Ginseng comes from the fleshy roots of perennial slow-growing plants belonging to 11 different species and two different genera. There are three popular varieties—Asian, American, and Siberian.
Asian or Korean ginseng is the oldest. The most famous and commonly found of the ginseng comes from Panax ginseng. American ginseng comes from Panax quinquefolius. Siberian ginseng is from a different genus: Eleutherococcus senticosus.
American ginseng is indigenous to North America. It is found growing across deciduous forest regions of the Eastern US. Farmers started cultivating the herb in the 1970s. Marathon County in Wisconsin produces over 90% of ginseng grown in the country. It is also widely grown in the Ontario province of Canada. The collection of the root from the wild is permitted in the US once the plant attains five years of age or more.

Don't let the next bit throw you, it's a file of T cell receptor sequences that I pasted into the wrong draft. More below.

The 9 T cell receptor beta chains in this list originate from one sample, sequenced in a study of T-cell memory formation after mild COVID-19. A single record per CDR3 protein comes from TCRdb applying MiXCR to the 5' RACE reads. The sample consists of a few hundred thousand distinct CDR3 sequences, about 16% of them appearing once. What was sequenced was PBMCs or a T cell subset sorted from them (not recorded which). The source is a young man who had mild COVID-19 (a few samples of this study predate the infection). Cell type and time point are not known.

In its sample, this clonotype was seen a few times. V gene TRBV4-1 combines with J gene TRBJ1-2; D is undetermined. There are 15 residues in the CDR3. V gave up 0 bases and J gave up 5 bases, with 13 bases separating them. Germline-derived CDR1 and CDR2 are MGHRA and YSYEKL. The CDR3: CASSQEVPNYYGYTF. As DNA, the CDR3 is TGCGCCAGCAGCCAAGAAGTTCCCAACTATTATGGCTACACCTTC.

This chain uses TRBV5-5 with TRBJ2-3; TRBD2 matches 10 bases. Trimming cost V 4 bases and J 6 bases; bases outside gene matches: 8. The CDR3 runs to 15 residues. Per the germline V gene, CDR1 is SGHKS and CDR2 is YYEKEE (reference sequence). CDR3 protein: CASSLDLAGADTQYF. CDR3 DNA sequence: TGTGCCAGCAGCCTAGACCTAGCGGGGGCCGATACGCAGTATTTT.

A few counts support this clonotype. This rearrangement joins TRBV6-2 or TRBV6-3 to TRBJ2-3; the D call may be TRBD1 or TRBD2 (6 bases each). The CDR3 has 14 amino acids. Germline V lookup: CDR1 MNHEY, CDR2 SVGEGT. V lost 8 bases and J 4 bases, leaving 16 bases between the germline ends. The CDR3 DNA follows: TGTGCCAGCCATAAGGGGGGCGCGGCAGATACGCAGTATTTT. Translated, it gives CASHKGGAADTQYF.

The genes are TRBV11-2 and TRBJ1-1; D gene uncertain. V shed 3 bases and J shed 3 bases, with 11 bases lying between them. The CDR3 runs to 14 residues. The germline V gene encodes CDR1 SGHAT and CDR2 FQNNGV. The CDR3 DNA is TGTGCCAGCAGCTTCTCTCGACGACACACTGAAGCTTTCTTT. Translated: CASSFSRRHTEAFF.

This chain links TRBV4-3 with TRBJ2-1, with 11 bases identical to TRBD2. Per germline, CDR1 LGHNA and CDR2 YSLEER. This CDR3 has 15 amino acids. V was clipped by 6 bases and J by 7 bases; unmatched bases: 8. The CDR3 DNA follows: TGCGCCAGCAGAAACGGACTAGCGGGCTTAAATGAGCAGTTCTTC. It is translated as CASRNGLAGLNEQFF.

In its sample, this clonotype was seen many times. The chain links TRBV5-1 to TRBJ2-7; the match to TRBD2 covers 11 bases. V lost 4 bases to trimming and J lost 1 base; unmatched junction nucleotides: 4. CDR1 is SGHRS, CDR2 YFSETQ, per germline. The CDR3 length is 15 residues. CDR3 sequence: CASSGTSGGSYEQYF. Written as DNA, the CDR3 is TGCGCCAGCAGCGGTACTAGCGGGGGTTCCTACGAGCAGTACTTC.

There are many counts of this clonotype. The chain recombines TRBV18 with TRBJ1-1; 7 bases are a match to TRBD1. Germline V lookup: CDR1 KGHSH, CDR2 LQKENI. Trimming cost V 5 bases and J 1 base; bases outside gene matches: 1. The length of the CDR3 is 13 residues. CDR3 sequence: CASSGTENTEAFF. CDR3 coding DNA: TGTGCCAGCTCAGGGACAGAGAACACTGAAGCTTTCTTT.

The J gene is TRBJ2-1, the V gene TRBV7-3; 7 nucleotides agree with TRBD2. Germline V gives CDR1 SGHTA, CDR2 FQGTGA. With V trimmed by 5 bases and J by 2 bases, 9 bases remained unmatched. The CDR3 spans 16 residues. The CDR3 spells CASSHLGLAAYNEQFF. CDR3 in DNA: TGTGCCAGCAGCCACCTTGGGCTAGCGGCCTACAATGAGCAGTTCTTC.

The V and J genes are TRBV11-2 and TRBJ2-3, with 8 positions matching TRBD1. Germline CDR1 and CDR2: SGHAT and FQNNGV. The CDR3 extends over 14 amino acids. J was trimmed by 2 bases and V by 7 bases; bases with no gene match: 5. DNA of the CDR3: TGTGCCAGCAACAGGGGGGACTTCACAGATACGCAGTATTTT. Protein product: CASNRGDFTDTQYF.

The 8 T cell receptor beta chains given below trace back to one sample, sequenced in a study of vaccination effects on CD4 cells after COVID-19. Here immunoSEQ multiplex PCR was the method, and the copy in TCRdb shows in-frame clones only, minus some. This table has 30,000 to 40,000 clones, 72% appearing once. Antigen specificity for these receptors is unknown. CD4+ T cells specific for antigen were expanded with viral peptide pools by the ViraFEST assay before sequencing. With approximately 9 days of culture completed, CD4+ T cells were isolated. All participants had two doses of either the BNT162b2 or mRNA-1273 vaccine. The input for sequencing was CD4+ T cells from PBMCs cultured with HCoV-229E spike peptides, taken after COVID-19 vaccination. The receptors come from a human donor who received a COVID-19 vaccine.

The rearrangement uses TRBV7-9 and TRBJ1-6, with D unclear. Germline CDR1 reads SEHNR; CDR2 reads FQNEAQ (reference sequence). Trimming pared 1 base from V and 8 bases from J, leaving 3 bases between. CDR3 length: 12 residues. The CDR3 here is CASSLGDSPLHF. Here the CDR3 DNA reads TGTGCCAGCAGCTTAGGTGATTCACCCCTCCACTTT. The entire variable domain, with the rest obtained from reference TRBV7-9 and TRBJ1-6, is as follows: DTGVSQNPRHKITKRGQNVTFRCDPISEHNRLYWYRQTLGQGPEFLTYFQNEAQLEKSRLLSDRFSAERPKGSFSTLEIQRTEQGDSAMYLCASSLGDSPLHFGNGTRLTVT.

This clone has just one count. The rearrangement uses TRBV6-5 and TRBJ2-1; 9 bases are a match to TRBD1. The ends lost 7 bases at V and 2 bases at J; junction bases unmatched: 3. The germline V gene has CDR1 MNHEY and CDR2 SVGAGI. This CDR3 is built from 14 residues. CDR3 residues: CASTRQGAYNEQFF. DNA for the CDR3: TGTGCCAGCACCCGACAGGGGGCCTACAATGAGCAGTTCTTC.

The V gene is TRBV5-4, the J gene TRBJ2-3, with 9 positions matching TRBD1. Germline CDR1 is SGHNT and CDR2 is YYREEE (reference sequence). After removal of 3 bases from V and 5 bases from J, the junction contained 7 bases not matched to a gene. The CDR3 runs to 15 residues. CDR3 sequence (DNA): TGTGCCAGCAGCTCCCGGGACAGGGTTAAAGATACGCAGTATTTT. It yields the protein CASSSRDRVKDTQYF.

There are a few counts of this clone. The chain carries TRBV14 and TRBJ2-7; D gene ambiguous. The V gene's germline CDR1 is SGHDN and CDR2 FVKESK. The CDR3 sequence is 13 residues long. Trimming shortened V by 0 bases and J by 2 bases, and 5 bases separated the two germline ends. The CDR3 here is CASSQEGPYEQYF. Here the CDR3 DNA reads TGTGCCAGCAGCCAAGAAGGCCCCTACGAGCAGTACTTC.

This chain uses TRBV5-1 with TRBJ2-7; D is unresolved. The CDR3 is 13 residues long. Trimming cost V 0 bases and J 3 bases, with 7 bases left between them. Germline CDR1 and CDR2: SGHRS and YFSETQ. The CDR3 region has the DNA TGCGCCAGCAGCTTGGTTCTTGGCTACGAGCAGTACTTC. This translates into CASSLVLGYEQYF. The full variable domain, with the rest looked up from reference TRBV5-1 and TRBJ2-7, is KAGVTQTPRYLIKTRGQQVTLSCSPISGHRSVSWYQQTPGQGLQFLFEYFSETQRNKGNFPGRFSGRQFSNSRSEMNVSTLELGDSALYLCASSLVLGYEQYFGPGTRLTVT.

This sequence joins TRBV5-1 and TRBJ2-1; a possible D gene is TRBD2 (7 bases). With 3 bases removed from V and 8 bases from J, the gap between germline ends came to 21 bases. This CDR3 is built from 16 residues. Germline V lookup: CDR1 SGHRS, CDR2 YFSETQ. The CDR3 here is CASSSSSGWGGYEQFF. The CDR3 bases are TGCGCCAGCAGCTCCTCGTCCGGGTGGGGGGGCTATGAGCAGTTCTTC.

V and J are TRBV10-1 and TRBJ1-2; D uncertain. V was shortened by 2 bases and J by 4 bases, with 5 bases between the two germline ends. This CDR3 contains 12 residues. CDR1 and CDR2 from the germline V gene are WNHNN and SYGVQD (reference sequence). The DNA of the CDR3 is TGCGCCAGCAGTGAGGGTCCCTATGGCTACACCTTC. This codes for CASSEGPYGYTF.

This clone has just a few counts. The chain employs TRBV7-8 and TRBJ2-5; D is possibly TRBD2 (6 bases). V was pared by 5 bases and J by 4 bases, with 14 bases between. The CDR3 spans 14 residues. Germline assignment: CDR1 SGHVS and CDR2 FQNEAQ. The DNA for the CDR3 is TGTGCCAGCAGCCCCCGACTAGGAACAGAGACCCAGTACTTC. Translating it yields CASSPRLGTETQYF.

The active ingredient ginsenosides are common to the ginseng of the Panax genus. Ginsenosides are a group of steroidal saponins and over 100 ginsenosides have been identified which have similar molecular structures and are bioactive compounds.
Traditionally, ginseng is regarded as both a physical and mental restorant. It is said to improve the cognitive ability of patients, improve the quality of life and behavior. Ginsenoides and other constituents in ginseng possess immunosuppressive properties.
And there is much more on this group of plants, their botany, uses, scientific evidence in support or against traditional medicinal use.